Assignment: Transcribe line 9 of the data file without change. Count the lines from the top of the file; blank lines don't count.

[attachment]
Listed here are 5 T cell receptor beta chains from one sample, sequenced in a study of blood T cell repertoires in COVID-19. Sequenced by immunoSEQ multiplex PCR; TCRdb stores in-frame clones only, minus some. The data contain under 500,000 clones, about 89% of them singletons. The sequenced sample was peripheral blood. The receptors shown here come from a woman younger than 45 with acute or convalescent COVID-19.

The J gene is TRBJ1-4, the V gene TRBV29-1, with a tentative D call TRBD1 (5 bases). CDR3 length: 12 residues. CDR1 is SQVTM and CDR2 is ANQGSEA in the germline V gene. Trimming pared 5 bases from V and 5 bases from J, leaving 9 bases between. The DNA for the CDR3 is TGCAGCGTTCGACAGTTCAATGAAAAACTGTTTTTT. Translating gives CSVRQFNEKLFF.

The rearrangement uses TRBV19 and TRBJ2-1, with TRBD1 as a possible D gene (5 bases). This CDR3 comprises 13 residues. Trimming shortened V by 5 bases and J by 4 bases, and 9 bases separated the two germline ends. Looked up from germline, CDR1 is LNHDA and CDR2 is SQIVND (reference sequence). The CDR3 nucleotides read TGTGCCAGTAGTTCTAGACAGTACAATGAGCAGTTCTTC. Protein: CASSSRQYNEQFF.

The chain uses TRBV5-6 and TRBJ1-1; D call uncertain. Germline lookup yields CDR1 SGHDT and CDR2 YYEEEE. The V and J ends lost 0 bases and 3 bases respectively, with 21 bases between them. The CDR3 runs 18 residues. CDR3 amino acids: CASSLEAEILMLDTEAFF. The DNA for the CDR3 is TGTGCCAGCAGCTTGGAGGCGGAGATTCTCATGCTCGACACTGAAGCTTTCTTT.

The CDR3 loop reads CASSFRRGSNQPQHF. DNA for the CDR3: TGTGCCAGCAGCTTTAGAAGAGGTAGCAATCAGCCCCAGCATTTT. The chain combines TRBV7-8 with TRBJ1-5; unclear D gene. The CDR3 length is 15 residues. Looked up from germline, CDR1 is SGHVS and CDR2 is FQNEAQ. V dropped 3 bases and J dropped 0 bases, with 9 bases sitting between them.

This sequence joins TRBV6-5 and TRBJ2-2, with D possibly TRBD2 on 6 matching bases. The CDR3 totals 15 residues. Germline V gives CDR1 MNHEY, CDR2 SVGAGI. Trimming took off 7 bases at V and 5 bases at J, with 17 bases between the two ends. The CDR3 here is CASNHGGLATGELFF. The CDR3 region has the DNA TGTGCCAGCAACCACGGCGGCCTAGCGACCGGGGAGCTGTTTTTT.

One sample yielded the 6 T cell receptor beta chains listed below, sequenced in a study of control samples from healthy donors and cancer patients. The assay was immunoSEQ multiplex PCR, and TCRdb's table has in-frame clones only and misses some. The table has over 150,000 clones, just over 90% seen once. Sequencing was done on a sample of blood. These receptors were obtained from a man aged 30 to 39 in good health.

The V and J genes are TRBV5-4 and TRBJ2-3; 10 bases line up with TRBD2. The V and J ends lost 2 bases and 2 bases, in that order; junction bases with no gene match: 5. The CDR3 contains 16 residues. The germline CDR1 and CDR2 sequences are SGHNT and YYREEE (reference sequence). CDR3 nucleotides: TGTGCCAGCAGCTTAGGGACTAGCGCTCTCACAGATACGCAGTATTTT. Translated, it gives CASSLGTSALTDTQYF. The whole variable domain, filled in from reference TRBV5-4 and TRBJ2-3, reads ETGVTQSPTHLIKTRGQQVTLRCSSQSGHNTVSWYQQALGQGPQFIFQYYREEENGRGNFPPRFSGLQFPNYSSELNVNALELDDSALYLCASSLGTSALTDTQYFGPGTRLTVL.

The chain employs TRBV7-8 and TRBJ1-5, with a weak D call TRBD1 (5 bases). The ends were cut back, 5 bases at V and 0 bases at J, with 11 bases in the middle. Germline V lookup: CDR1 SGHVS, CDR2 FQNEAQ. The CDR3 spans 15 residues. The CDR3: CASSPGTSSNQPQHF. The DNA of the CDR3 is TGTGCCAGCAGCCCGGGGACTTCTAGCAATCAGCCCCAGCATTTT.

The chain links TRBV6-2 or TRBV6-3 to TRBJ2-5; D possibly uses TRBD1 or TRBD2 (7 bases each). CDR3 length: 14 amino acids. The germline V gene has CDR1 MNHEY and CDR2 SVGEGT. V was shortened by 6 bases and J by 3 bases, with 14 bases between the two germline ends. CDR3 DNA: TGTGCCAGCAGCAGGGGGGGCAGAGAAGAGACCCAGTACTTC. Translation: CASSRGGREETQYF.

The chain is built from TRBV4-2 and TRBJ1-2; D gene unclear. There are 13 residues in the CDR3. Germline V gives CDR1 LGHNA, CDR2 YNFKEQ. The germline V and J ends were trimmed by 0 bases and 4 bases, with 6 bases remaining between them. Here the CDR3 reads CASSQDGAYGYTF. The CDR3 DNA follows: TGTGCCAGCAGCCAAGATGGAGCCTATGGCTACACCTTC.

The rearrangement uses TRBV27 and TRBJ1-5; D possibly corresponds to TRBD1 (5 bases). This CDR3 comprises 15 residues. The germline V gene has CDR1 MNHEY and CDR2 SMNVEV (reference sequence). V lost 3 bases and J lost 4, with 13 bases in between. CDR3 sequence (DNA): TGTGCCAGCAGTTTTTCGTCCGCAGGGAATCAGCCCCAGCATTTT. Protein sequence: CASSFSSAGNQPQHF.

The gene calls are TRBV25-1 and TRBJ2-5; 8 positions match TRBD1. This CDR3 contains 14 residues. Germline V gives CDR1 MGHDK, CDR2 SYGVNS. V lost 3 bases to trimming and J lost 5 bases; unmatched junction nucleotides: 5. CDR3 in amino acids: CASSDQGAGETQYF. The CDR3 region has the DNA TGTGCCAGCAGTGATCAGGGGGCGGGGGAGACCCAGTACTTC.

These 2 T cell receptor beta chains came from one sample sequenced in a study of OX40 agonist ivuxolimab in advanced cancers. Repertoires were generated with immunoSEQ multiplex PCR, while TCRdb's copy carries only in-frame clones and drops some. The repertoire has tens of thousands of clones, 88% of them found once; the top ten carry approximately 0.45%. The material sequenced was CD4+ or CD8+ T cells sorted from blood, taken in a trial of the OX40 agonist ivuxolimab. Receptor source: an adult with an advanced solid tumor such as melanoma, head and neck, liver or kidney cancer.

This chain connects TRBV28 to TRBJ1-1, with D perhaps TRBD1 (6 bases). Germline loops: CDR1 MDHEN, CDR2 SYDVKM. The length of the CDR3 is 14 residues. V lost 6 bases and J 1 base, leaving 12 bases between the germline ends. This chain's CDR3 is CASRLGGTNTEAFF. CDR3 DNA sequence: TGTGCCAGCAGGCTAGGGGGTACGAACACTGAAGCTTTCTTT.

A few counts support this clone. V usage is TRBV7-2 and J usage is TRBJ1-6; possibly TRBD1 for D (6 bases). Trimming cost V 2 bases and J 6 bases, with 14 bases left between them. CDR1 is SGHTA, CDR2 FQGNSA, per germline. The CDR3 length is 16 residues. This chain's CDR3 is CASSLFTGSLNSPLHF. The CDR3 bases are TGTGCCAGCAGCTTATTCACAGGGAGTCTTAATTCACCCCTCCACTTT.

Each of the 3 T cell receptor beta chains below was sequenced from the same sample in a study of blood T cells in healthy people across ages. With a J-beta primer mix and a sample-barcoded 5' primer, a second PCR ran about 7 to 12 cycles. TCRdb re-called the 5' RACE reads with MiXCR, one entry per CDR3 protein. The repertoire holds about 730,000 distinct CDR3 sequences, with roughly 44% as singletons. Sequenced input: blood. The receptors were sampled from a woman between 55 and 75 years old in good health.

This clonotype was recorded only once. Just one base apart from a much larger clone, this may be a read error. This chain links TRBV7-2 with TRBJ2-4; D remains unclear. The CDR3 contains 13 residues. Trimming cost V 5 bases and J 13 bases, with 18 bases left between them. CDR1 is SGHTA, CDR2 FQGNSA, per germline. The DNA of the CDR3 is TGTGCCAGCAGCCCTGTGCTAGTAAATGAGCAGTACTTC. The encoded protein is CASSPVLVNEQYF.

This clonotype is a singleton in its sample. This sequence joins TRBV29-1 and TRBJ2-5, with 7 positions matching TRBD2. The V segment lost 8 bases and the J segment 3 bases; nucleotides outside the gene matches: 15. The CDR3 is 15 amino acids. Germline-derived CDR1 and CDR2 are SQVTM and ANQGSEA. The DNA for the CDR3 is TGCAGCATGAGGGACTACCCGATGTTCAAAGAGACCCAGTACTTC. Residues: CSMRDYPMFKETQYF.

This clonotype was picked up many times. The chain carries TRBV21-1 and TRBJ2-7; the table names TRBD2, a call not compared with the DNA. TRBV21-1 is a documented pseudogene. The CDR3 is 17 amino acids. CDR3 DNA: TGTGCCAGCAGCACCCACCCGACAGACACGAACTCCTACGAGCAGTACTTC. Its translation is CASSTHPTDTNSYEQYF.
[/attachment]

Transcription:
The chain employs TRBV7-8 and TRBJ1-5, with a weak D call TRBD1 (5 bases). The ends were cut back, 5 bases at V and 0 bases at J, with 11 bases in the middle. Germline V lookup: CDR1 SGHVS, CDR2 FQNEAQ. The CDR3 spans 15 residues. The CDR3: CASSPGTSSNQPQHF. The DNA of the CDR3 is TGTGCCAGCAGCCCGGGGACTTCTAGCAATCAGCCCCAGCATTTT.